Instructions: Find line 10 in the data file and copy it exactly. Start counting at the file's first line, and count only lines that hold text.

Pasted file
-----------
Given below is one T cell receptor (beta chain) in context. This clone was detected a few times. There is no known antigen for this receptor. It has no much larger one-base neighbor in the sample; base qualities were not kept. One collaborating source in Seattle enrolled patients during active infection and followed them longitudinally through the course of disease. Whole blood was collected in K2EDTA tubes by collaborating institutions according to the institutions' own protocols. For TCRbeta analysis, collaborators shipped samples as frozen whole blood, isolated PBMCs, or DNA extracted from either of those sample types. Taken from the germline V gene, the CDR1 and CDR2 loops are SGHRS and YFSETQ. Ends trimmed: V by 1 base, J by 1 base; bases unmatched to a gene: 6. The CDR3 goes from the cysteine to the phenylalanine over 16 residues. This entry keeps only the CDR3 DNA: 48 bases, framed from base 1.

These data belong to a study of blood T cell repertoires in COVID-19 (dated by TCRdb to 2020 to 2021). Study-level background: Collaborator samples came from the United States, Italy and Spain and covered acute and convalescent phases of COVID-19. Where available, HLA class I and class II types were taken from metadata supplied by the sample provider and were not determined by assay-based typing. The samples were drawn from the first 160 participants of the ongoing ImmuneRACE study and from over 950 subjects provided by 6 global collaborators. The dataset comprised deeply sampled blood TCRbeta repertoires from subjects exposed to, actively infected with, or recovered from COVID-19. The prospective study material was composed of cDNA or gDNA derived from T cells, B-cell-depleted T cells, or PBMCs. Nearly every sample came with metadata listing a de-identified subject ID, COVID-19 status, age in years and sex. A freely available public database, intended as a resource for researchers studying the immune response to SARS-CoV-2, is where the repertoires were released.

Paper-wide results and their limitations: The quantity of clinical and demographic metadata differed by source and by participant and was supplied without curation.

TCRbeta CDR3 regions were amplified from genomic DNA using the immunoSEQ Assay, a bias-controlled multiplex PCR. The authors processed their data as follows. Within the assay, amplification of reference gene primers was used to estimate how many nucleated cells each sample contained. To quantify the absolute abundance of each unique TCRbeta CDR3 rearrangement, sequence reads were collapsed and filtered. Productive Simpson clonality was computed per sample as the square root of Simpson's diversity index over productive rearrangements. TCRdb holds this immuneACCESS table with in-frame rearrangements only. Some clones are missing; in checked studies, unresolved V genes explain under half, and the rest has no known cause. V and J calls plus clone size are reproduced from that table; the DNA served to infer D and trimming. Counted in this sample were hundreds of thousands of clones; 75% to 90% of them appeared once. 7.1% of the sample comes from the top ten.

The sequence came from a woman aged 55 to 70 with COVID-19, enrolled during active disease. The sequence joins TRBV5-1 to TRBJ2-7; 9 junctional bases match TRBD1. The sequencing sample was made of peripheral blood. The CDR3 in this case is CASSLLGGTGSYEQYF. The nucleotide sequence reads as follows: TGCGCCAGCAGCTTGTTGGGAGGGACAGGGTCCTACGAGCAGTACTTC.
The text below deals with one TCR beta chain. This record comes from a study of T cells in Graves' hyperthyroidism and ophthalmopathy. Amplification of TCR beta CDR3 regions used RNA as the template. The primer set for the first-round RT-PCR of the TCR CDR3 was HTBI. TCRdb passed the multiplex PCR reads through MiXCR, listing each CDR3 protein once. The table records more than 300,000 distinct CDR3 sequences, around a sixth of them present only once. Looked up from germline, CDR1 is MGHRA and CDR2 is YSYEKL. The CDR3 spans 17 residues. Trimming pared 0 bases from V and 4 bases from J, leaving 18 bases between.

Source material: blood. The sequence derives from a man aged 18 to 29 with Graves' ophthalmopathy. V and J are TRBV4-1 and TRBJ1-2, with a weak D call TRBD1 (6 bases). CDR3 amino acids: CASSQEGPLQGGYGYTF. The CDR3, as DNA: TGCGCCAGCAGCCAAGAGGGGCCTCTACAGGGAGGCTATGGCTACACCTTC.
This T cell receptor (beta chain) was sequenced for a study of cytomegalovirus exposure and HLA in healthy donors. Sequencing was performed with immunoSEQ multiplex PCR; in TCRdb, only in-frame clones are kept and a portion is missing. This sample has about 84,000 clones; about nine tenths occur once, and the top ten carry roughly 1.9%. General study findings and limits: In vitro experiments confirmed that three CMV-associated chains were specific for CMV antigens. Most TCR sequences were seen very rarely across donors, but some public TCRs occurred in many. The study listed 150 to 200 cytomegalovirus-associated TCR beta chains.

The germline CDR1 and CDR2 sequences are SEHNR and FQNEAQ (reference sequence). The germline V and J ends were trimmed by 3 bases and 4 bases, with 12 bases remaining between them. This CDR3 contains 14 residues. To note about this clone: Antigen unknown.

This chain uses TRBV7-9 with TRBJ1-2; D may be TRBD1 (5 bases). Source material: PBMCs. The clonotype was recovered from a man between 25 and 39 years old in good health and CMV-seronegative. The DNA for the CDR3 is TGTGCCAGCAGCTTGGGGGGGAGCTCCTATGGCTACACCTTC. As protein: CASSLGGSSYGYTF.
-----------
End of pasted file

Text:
This chain uses TRBV7-9 with TRBJ1-2; D may be TRBD1 (5 bases). Source material: PBMCs. The clonotype was recovered from a man between 25 and 39 years old in good health and CMV-seronegative. The DNA for the CDR3 is TGTGCCAGCAGCTTGGGGGGGAGCTCCTATGGCTACACCTTC. As protein: CASSLGGSSYGYTF.